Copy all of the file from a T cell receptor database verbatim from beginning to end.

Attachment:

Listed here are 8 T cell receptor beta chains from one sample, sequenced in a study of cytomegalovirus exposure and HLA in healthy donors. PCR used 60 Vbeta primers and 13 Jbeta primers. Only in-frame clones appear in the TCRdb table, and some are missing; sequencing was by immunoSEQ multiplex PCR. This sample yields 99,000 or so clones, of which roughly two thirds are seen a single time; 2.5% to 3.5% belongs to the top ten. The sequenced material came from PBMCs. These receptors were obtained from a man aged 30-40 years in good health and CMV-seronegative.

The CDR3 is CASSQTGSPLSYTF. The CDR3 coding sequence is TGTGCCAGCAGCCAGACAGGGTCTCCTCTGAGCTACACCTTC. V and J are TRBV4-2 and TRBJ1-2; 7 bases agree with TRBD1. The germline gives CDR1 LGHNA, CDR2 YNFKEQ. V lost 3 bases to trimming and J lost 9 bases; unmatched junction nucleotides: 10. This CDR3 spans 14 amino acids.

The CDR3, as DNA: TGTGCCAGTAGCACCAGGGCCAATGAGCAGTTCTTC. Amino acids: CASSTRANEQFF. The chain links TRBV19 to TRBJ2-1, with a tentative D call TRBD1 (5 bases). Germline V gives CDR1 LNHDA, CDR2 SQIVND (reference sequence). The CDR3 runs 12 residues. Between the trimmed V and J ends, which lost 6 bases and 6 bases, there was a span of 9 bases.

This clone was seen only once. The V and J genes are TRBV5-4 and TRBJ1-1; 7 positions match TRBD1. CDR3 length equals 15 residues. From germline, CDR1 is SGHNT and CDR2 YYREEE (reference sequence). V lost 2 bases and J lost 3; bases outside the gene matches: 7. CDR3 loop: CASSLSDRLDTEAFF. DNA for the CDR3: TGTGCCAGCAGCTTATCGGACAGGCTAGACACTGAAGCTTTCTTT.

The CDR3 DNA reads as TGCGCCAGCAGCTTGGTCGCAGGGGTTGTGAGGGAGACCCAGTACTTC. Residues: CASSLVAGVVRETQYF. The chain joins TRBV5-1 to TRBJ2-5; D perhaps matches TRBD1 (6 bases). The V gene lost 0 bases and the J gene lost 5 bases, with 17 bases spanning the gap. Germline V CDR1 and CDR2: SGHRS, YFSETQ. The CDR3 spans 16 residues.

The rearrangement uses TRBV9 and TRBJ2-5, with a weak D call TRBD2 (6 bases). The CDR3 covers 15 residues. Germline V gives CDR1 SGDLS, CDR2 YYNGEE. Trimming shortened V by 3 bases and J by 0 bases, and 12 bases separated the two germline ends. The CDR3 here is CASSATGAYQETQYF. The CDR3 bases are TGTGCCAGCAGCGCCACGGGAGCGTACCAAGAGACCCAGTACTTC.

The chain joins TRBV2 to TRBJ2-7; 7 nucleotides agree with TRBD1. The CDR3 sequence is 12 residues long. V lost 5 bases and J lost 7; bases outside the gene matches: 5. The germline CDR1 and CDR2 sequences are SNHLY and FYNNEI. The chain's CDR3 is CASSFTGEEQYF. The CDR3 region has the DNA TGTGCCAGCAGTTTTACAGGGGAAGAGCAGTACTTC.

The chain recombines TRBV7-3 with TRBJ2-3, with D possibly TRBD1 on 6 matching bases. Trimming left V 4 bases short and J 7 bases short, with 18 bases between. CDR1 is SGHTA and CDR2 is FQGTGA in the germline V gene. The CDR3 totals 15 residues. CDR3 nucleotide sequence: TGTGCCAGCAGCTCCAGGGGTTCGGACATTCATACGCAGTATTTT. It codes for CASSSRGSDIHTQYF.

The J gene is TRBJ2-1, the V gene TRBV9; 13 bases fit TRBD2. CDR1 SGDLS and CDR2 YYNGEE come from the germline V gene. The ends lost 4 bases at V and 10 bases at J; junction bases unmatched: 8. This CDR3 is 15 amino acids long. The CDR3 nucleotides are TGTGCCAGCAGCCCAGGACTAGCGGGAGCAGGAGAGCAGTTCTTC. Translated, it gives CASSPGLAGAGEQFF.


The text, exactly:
Listed here are 8 T cell receptor beta chains from one sample, sequenced in a study of cytomegalovirus exposure and HLA in healthy donors. PCR used 60 Vbeta primers and 13 Jbeta primers. Only in-frame clones appear in the TCRdb table, and some are missing; sequencing was by immunoSEQ multiplex PCR. This sample yields 99,000 or so clones, of which roughly two thirds are seen a single time; 2.5% to 3.5% belongs to the top ten. The sequenced material came from PBMCs. These receptors were obtained from a man aged 30-40 years in good health and CMV-seronegative.

The CDR3 is CASSQTGSPLSYTF. The CDR3 coding sequence is TGTGCCAGCAGCCAGACAGGGTCTCCTCTGAGCTACACCTTC. V and J are TRBV4-2 and TRBJ1-2; 7 bases agree with TRBD1. The germline gives CDR1 LGHNA, CDR2 YNFKEQ. V lost 3 bases to trimming and J lost 9 bases; unmatched junction nucleotides: 10. This CDR3 spans 14 amino acids.

The CDR3, as DNA: TGTGCCAGTAGCACCAGGGCCAATGAGCAGTTCTTC. Amino acids: CASSTRANEQFF. The chain links TRBV19 to TRBJ2-1, with a tentative D call TRBD1 (5 bases). Germline V gives CDR1 LNHDA, CDR2 SQIVND (reference sequence). The CDR3 runs 12 residues. Between the trimmed V and J ends, which lost 6 bases and 6 bases, there was a span of 9 bases.

This clone was seen only once. The V and J genes are TRBV5-4 and TRBJ1-1; 7 positions match TRBD1. CDR3 length equals 15 residues. From germline, CDR1 is SGHNT and CDR2 YYREEE (reference sequence). V lost 2 bases and J lost 3; bases outside the gene matches: 7. CDR3 loop: CASSLSDRLDTEAFF. DNA for the CDR3: TGTGCCAGCAGCTTATCGGACAGGCTAGACACTGAAGCTTTCTTT.

The CDR3 DNA reads as TGCGCCAGCAGCTTGGTCGCAGGGGTTGTGAGGGAGACCCAGTACTTC. Residues: CASSLVAGVVRETQYF. The chain joins TRBV5-1 to TRBJ2-5; D perhaps matches TRBD1 (6 bases). The V gene lost 0 bases and the J gene lost 5 bases, with 17 bases spanning the gap. Germline V CDR1 and CDR2: SGHRS, YFSETQ. The CDR3 spans 16 residues.

The rearrangement uses TRBV9 and TRBJ2-5, with a weak D call TRBD2 (6 bases). The CDR3 covers 15 residues. Germline V gives CDR1 SGDLS, CDR2 YYNGEE. Trimming shortened V by 3 bases and J by 0 bases, and 12 bases separated the two germline ends. The CDR3 here is CASSATGAYQETQYF. The CDR3 bases are TGTGCCAGCAGCGCCACGGGAGCGTACCAAGAGACCCAGTACTTC.

The chain joins TRBV2 to TRBJ2-7; 7 nucleotides agree with TRBD1. The CDR3 sequence is 12 residues long. V lost 5 bases and J lost 7; bases outside the gene matches: 5. The germline CDR1 and CDR2 sequences are SNHLY and FYNNEI. The chain's CDR3 is CASSFTGEEQYF. The CDR3 region has the DNA TGTGCCAGCAGTTTTACAGGGGAAGAGCAGTACTTC.

The chain recombines TRBV7-3 with TRBJ2-3, with D possibly TRBD1 on 6 matching bases. Trimming left V 4 bases short and J 7 bases short, with 18 bases between. CDR1 is SGHTA and CDR2 is FQGTGA in the germline V gene. The CDR3 totals 15 residues. CDR3 nucleotide sequence: TGTGCCAGCAGCTCCAGGGGTTCGGACATTCATACGCAGTATTTT. It codes for CASSSRGSDIHTQYF.

The J gene is TRBJ2-1, the V gene TRBV9; 13 bases fit TRBD2. CDR1 SGDLS and CDR2 YYNGEE come from the germline V gene. The ends lost 4 bases at V and 10 bases at J; junction bases unmatched: 8. This CDR3 is 15 amino acids long. The CDR3 nucleotides are TGTGCCAGCAGCCCAGGACTAGCGGGAGCAGGAGAGCAGTTCTTC. Translated, it gives CASSPGLAGAGEQFF.